The coronavirus crisis is leaving 1.7 million private renters facing losing their job in the next three months, leaving them open to “spiralling debt, poverty and eviction” once protection against the latter ends.
A new YouGov poll, commissioned by Shelter, revealed that one in five renters in England say they are likely to become unemployed.
Since the government announce its employee retention scheme, almost one in four renters have seen their incomes drop or lost their jobs due to the Covid-19 lockdown.
And many have limited reserves – two million people in private rented properties say they won’t be able to pay their rent if they lose their job.
New Universal Credit claims over the past four weeks have reportedly risen to 1.4 million. This is unprecedented, though encouragingly the pace of the initial surge claims is slowing. Still a huge job to get payments out – well done @DWP officials for working flat out on this. pic.twitter.com/UWLukqmAmu
— Resolution Foundation (@resfoundation) April 16, 2020
It’s a situation that some Big Issue vendors who are renting will be facing after we were forced to temporarily halt sales on the street. That’s why we are working to support vendors and switched temporarily to a subscriber model, as well as selling in stores, so we can help vendors with an income to cover their bills.
As for Shelter, they are calling on the government to double down on the increases to Universal Credit payments they recently announced. The housing charity has been calling for a rise in housing benefits to cover the average cost of local rents for some time as part of their Cover the Cost campaign.
But with so many people turning to the controversial benefits system for the first time, the need is more stark than ever. The Resolution Foundation’s analysis today found that the number of claims made in the last four weeks has now topped 1.4 million, showing an enormous upsurge.
There are currently around 1,450 Big Issue sellers working hard on the streets each week.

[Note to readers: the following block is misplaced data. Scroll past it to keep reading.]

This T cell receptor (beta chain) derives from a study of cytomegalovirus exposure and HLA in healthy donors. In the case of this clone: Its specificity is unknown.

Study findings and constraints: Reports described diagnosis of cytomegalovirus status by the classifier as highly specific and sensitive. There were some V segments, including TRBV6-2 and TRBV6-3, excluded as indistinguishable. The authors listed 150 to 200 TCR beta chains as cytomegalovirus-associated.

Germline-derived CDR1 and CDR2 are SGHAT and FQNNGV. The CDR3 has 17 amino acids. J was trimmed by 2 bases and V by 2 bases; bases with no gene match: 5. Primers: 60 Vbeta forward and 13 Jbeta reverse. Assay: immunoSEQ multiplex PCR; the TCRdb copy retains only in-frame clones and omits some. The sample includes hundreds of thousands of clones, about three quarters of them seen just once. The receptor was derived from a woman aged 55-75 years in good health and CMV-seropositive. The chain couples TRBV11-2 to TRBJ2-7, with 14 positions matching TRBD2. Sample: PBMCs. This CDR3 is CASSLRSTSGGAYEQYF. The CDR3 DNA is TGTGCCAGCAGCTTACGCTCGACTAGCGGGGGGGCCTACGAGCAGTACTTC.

But Shelter chief executive Polly Neate says that the payments claimants receive must be enough to cover rent. For example, the shortfall for families renting a two-bedroom home could be as high as £400 outside London or reach £1,227 in the English capital.
“The government has rightly suspended evictions until June, so no one has to face homelessness in the middle of this pandemic,” said Neate. “But millions of renters will be in dire straits further down the line without more government support.
“As renters lose their jobs and see their incomes hit, many will have to rely on the welfare safety net for the first time. Our services are already hearing from families in homes they could comfortably afford under normal circumstances, who are now in serious financial difficulty.
“We’re facing an onslaught of people suddenly unable to afford their rent, at a time when people need to stay put and cannot safely move to a cheaper home. To avoid spiralling debt and needless evictions once the ban lifts, the government must increase the housing element of Universal Credit so that it covers the average cost of local rents.”
We’re facing an onslaught of people suddenly unable to afford their rent, at a time when people need to stay put and cannot safely move to a cheaper home
The Government initially vowed to halt any new eviction proceedings beginning on or since March 18 but a government spokesperson has confirmed that they have the power to extend the measures.
They said: “The government has put in place unprecedented measures to support tenants from getting into financial hardship or rent arrears, including protecting millions of jobs up and down the country and increasing Universal Credit and housing allowances.
“Emergency legislation is now in place so no social or private renter can be forced out of their home – with landlords unable to start proceedings to evict tenants for at least the next three months. We have the power to extend this if necessary.”